Tim Kinsella and company have left meandering, experimental soundscapes behind for a more focused post-rock assault with their most recent incarnation, Make Believe. And focused is certainly the key word here. The group, consisting of Kinsella (vocals), his brother Nate Kinsella (drums), Bobby Burg (bass) and Sam Zurick (guitar), began as an indie rock version of Lars von Trier'sDogme 95
: No overdubs, no effects pedals, record songs as you'd play them live, and write as a band.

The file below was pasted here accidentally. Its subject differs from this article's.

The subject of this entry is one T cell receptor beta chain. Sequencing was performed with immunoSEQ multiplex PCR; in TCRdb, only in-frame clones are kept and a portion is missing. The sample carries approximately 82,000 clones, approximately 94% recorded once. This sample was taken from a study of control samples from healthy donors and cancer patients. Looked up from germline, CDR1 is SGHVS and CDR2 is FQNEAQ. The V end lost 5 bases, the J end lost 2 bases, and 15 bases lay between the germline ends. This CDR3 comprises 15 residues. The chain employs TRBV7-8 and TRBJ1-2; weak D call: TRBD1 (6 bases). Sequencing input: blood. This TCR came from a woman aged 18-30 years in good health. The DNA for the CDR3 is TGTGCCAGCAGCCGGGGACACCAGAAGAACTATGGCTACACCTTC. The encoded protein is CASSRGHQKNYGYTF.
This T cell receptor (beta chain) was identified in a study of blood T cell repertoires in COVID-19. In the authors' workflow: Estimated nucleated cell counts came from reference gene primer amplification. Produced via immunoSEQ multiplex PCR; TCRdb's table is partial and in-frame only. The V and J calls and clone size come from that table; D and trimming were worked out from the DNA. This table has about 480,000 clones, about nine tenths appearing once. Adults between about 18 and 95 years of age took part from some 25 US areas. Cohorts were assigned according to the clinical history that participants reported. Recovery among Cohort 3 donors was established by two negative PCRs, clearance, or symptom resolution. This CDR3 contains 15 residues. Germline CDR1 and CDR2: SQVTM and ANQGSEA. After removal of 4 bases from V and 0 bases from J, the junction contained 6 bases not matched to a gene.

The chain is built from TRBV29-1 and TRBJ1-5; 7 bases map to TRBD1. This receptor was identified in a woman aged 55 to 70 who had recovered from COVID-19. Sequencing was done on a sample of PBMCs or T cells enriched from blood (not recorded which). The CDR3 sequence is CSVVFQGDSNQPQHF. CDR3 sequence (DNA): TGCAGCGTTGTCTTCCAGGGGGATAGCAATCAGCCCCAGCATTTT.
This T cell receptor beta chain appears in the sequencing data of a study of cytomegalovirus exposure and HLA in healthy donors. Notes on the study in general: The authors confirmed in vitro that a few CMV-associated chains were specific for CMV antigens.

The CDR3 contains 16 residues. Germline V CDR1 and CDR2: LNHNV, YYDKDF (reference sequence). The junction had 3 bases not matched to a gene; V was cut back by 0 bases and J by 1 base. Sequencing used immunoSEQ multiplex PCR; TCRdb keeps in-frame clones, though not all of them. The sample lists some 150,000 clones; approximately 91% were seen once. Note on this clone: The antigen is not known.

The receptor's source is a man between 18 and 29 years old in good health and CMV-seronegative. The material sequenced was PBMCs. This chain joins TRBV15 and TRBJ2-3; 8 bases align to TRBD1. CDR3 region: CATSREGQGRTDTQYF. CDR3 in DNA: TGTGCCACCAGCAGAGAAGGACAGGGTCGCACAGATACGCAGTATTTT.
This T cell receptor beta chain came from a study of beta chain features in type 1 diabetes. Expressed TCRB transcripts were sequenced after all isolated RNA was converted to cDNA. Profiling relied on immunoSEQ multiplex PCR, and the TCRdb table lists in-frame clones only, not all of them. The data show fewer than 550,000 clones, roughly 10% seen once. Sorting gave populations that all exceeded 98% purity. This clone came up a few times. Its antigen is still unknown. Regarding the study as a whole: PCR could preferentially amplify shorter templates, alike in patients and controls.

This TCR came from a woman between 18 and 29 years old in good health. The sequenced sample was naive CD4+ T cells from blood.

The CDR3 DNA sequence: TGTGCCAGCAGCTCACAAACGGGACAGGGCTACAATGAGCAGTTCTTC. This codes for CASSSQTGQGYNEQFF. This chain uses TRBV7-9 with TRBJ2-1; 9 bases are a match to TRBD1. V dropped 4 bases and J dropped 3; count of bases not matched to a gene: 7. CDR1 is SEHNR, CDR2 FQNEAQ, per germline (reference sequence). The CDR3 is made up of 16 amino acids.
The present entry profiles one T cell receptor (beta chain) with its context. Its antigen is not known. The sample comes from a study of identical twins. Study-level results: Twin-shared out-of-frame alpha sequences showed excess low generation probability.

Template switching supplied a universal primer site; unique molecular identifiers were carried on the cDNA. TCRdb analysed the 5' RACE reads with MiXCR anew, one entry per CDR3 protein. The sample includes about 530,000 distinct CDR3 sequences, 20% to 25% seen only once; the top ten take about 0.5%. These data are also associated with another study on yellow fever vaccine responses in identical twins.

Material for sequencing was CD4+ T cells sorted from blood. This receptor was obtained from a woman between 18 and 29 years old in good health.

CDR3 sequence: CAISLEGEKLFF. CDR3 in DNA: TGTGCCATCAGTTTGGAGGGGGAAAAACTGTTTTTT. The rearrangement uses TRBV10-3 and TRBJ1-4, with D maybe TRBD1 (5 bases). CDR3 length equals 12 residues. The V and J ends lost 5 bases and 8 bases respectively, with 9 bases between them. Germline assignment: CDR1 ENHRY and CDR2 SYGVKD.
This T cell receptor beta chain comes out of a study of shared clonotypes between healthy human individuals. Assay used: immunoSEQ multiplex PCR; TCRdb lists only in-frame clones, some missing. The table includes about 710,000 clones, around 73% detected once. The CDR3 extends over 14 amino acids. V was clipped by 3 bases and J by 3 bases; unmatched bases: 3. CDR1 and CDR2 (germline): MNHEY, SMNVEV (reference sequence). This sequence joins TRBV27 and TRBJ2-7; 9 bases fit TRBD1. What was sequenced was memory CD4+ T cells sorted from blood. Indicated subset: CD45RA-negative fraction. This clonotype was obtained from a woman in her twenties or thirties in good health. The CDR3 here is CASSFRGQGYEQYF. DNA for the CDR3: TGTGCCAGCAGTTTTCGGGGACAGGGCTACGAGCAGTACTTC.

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Of Course isn't exactly a "fun" record. It is, however, amazingly tight and intricate, and it features the engagingly esoteric political and social commentary that we've come to expect from Tim Kinsella's lyrics. The bright (and possibly antiwar) "Pat Tillman, Emmitt Till" showcases the skronked-out guitar and bass interplay that Zurick and Burg do so well, riffs weaving in and out before converging and somehow, suddenly, making sense. The standout track, "Sometimes I See Sideways," has driving guitar riffs and a vocal refrain repeating the title over and over, making for exciting stripped-down rock. If you're looking for pretty songs with easy melodies, keep moving. If, however, the forward-thinking (and yes, slightly pretentious) minds of Kinsella and his cohorts excite you, Make Believe may quench your intellectual thirst.